Local Wildlife Rescue Can No Longer Accept Animals

DENVER – Colorado Parks and Wildlife has issued an administrative denial of renewal for the wildlife rehabilitation license issued in 2015 to Kendall Seifert of Squirrel Creek Wildlife Rescue in Littleton.

The denial for reissue as of March 16, 2016, was issued after Colorado Parks & Wildlife detected over 150 violations of state law. Mr. Seifert subsequently agreed to surrender possession of wildlife in his possession. All animals were evaluated and either transferred to a licensed rehabilitator, humanely euthanized, however most were released back into the wild.

“We in Colorado are fortunate to live in a state with a rich and diverse wildlife resource,” said Eliza Hunholz, area wildlife manager for the Denver metro area. “Colorado Parks & Wildlife has regulatory and statutory authority over wildlife rehabilitation; as such Colorado Parks & Wildlife enacts and enforces laws with the primary goals of protecting public safety and protecting the wildlife resources of the state.”

The public should note that this denial means the facility at Squirrel Creek in Littleton is not authorized to accept sick, injured or orphaned wildlife. Please do not take wildlife to Squirrel Creek Wildlife Rescue.

“Colorado Parks & Wildlife values the beneficent work that legal rehabilitators do–It benefits our community when people have the ability to render aid to wildlife in distress,” added Hunholz. “Citizens can locate the list of licensed rehabilitators in Colorado on our website at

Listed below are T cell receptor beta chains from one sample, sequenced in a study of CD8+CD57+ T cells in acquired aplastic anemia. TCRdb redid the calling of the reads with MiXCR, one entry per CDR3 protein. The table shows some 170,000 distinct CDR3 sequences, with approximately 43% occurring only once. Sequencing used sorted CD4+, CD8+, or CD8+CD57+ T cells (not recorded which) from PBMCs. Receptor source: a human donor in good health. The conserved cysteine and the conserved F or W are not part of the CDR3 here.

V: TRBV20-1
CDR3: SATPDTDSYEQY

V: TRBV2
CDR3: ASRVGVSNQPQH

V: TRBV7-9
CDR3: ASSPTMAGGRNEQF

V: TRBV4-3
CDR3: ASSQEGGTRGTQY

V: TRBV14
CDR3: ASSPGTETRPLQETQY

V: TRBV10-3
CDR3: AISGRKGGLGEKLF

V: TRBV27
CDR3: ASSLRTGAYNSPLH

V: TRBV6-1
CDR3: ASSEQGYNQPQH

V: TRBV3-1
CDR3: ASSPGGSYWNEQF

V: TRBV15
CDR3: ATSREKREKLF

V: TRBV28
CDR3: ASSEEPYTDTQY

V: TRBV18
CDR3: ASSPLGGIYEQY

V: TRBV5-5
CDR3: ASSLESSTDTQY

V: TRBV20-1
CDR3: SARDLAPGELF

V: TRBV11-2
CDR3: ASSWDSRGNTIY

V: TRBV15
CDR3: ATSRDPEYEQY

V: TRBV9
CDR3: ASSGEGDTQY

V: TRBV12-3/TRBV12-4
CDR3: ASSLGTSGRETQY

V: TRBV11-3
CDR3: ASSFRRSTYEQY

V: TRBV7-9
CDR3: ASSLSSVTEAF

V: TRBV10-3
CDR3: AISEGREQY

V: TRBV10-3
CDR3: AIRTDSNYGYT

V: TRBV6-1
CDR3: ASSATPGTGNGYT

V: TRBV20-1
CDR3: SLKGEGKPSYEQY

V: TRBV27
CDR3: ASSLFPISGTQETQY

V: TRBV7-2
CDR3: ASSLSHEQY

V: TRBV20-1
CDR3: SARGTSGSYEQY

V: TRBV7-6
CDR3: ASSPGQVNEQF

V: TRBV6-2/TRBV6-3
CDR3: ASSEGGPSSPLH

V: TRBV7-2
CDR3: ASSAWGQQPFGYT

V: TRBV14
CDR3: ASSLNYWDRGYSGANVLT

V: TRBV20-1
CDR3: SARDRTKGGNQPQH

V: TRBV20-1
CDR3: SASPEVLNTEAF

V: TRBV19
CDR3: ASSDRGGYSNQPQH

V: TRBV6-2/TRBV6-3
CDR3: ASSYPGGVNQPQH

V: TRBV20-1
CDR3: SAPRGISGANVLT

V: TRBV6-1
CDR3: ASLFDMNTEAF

CPW urges people to consider the following issues when they discover wildlife in distress:

1. If the animal appears to be an orphan, WAIT before intervening. Often the mother is nearby. Unless you see the mother dead, LEAVE BABY WILDLIFE ALONE! If fox kits are in a window well, carefully lift them out and place them in a box near the window well. If a bird falls out of a tree, you can place it back in the nest; the parents may attend the baby bird on the ground. FIGHT THE URGE TO PICK THE BABY ANIMAL UP! Call your local Colorado Parks and Wildlife office (Denver: 303-291-7227) or licensed wildlife rehabilitator for advice on what to do next.

2. If you suspect an animal is sick (distemper, mange, etc) consider the risks to your own health and your pet’s health before you intervene. Vaccinate your pets. Disease processes are natural processes. Consider letting nature take its course before you pick up sick wildlife.

3. Injured animal? If you see a wild animal injured (for example, you see it hit by a car) and you have the ability to render aid, please consider securing the animal in a box or kennel, contacting your local Colorado Parks and Wildlife office (Denver: 303-291-7227) or consider taking it to a licensed wildlife rehabilitator in good standing with Colorado Parks & Wildlife.

4. If an animal is mortally wounded or sick and unlikely to recover Colorado Parks and Wildlife will accept these animals at our office at 6060 Broadway, Denver, and we will humanely euthanize the animal.

While it can be distressing to see wild animals that appear to be orphaned, sick or injured, often the best course of action is to let nature take its course. Please review our information on spring wildlife at:http://cpw.state.co.us/learn/Pages/LivingwithWildlifeSpring.aspx

If you would like to talk to a Customer Service Representative of CPW in the Denver metro area, please call 303-291-7227.

CPW is an enterprise agency, relying primarily on license sales, state parks fees and registration fees to support its operations, including: 42 state parks and more than 350 wildlife areas covering approximately 900,000 acres, management of fishing and hunting, wildlife watching, camping, motorized and non-motorized trails, boating and outdoor education. CPW’s work contributes approximately $6 billion in total economic impact annually throughout Colorado.